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UK economy may not recover to pre-virus levels until 2024, says OBR

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The fiscal watchdog warned that the economy could shrink by as much as 14.3% in 2020.

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The UK economy might not recover from the coronavirus crisis until 2024, the fiscal watchdog has warned.

The Office for Budget Responsibility (OBR) said the “UK is on track to record the largest decline in annual GDP for 300 years”, warning that the economy could shrink by as much as 14.3% in 2020.

In its latest set of financial forecasts, it said a worst-case scenario would also not see GDP recover to pre-crisis levels until the third quarter of 2024.

Government measures to address the impact of the virus will also result in an “unprecedented peacetime rise in borrowing” this year, to between 13% and 21% of GDP, with the OBR currently predicting borrowing of £322 billion.

ECONOMY OBR
(PA Graphics)

UK GDP is set to fall by 10.6% in even its most optimistic projection, the OBR said.

However, this scenario also projects that GDP could recover to its pre-virus peak by the first quarter of next year.

In its middling scenario, the OBR suggests GDP could fall by 12.4%, before returning to its pre-virus level by the end of 2022, with “elevated” levels of unemployment and business failures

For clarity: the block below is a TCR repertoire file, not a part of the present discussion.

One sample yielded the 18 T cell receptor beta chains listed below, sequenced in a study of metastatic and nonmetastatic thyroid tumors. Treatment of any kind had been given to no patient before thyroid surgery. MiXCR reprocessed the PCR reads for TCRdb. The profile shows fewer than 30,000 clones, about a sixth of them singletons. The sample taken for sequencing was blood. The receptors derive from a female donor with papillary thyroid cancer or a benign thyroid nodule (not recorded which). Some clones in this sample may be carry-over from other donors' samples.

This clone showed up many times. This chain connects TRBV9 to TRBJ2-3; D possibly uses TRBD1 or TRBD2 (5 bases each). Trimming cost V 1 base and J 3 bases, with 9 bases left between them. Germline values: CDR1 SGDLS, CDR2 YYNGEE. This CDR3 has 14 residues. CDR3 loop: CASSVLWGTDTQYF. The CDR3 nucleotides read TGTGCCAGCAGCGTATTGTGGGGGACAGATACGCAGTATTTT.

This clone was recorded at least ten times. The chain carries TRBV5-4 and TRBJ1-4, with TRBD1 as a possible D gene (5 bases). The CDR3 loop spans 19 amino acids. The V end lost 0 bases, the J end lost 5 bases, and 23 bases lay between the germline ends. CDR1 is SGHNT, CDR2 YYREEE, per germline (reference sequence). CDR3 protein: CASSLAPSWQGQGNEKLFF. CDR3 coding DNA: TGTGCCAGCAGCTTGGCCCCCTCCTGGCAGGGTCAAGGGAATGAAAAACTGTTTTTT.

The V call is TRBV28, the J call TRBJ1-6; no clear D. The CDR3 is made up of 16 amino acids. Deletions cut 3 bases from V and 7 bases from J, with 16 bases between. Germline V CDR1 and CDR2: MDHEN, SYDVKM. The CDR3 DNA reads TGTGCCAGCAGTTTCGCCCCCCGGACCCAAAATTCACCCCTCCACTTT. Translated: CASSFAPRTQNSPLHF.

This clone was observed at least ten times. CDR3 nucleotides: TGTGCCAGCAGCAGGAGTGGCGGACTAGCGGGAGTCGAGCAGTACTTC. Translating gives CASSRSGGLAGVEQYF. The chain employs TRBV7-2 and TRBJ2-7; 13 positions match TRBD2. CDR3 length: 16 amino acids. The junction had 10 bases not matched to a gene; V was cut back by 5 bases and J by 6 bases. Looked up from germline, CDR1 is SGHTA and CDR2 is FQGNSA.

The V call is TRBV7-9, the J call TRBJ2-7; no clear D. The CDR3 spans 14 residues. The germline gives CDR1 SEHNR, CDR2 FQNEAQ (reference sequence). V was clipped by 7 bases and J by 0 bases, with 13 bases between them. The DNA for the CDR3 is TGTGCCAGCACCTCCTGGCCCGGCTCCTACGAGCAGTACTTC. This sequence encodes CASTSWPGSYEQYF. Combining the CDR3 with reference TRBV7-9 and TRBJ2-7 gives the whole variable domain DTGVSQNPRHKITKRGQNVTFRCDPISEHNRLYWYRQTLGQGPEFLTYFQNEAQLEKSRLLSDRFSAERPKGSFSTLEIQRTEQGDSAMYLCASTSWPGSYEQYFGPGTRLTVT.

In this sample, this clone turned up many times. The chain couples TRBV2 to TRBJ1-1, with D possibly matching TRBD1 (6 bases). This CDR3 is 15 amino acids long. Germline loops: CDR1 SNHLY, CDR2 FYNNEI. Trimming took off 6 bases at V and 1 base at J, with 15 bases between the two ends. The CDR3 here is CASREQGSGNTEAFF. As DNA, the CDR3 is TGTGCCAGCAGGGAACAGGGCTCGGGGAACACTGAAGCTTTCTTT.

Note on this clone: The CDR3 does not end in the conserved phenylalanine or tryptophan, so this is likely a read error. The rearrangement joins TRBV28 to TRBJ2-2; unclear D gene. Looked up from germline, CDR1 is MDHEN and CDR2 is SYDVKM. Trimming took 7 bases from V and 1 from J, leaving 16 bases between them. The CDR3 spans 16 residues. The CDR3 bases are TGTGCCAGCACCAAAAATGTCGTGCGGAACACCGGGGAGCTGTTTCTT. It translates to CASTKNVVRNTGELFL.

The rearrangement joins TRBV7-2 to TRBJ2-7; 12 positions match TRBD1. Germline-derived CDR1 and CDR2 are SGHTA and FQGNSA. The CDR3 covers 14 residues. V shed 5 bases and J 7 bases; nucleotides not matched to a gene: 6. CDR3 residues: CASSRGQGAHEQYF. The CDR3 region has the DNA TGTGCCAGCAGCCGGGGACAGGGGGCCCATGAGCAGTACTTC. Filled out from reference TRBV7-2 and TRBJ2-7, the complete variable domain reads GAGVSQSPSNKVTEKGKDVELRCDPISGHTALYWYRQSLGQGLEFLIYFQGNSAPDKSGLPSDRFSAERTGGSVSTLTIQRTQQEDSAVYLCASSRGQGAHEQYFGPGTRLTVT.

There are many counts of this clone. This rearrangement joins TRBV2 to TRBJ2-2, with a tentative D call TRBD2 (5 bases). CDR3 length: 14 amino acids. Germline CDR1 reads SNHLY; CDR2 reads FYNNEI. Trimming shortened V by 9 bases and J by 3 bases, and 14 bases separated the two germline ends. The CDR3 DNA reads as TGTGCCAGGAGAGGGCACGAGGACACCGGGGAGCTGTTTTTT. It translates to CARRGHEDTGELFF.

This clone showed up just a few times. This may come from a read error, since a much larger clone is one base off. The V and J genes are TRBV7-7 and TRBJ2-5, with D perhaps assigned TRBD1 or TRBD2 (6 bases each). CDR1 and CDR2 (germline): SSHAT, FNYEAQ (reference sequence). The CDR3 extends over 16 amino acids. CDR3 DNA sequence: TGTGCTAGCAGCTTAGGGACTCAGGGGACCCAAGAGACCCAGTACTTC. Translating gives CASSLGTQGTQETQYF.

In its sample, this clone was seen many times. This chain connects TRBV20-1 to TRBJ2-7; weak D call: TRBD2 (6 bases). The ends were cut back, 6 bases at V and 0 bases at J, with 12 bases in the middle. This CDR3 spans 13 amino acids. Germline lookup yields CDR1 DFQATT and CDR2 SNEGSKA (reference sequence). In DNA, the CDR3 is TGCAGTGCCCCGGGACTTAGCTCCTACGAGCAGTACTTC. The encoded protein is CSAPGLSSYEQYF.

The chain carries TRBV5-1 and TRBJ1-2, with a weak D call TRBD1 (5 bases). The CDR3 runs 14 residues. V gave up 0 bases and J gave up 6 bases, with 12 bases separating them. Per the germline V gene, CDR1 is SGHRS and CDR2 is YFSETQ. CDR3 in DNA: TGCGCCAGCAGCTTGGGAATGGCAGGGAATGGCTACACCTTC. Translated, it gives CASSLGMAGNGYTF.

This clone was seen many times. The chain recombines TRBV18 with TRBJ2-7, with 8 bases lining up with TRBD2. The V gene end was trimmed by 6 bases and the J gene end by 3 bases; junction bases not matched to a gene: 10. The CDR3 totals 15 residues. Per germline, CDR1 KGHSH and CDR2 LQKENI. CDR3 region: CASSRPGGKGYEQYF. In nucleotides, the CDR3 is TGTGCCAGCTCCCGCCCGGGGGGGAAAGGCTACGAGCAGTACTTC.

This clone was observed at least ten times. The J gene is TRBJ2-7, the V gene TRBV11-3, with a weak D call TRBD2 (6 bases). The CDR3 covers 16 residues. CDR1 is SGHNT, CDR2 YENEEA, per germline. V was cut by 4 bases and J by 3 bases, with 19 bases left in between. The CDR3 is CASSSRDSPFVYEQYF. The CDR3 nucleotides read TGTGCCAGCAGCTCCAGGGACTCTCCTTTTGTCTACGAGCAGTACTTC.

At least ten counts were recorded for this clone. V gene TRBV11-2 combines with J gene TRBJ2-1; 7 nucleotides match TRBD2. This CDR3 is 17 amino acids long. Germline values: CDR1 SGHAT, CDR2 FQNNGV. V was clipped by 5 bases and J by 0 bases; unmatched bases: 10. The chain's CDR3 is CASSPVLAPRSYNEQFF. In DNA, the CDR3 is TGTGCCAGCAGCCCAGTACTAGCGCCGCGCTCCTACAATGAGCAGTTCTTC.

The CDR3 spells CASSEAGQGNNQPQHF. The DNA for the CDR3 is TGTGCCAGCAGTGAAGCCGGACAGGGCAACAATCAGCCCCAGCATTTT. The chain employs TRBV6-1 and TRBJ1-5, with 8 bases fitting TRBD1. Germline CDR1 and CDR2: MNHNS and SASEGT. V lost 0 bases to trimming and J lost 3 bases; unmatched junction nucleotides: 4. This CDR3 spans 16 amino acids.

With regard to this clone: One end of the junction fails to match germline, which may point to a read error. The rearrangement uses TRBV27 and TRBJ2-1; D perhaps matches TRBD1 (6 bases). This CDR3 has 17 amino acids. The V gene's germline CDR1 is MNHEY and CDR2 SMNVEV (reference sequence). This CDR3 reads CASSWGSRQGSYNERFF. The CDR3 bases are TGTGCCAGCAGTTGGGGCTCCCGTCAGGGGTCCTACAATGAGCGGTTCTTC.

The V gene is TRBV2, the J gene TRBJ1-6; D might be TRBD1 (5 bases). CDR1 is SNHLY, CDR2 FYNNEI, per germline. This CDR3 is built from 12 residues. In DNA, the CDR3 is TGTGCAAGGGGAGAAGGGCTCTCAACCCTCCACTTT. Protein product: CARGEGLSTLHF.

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Despite a recovery in output starting in May, the OBR said it assumes that GDP for June will be “20% below its level in February”.

The regulator said it therefore expects that GDP will have fallen 21% in the second quarter of the year, following a 2% fall estimated by the Office for National Statistics (ONS) for the first three months of 2020.

In its April scenario, the OBR pencilled in a 35% plunge in GDP for the three months to June, before a relatively quick rebound in activity.

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Earlier on Tuesday, the ONS said that UK GDP grew by 1.8% in May following the easing of the lockdown but remained a quarter below its pre-pandemic levels.

This figure was also far short of the 5% rise predicted by a consensus of economists.

The OBR report, expected to be the final publication before Robert Chote steps down as chairman in October, also said that Government policy interventions announced before June 26 raised its borrowing projections by around £142 billion for the financial year, in its middling scenario.

Measures introduced in the Chancellor’s summer statement last week could add a further £50 billion to borrowing for the year, it added.

James Smith, research director at the Resolution Foundation, said: “The OBR’s forecasts reiterate the scale of the hit to our economy and public finances from the pandemic.

“With unemployment projected to match – or even surpass – its 1980s peak, the Chancellor has taken a significant gamble in not setting out more support for demand and employment in the hardest-hit sectors of the economy.

“The risk of 1.3 million furloughed workers moving straight into unemployment should prompt the Chancellor to consider further action on jobs.”

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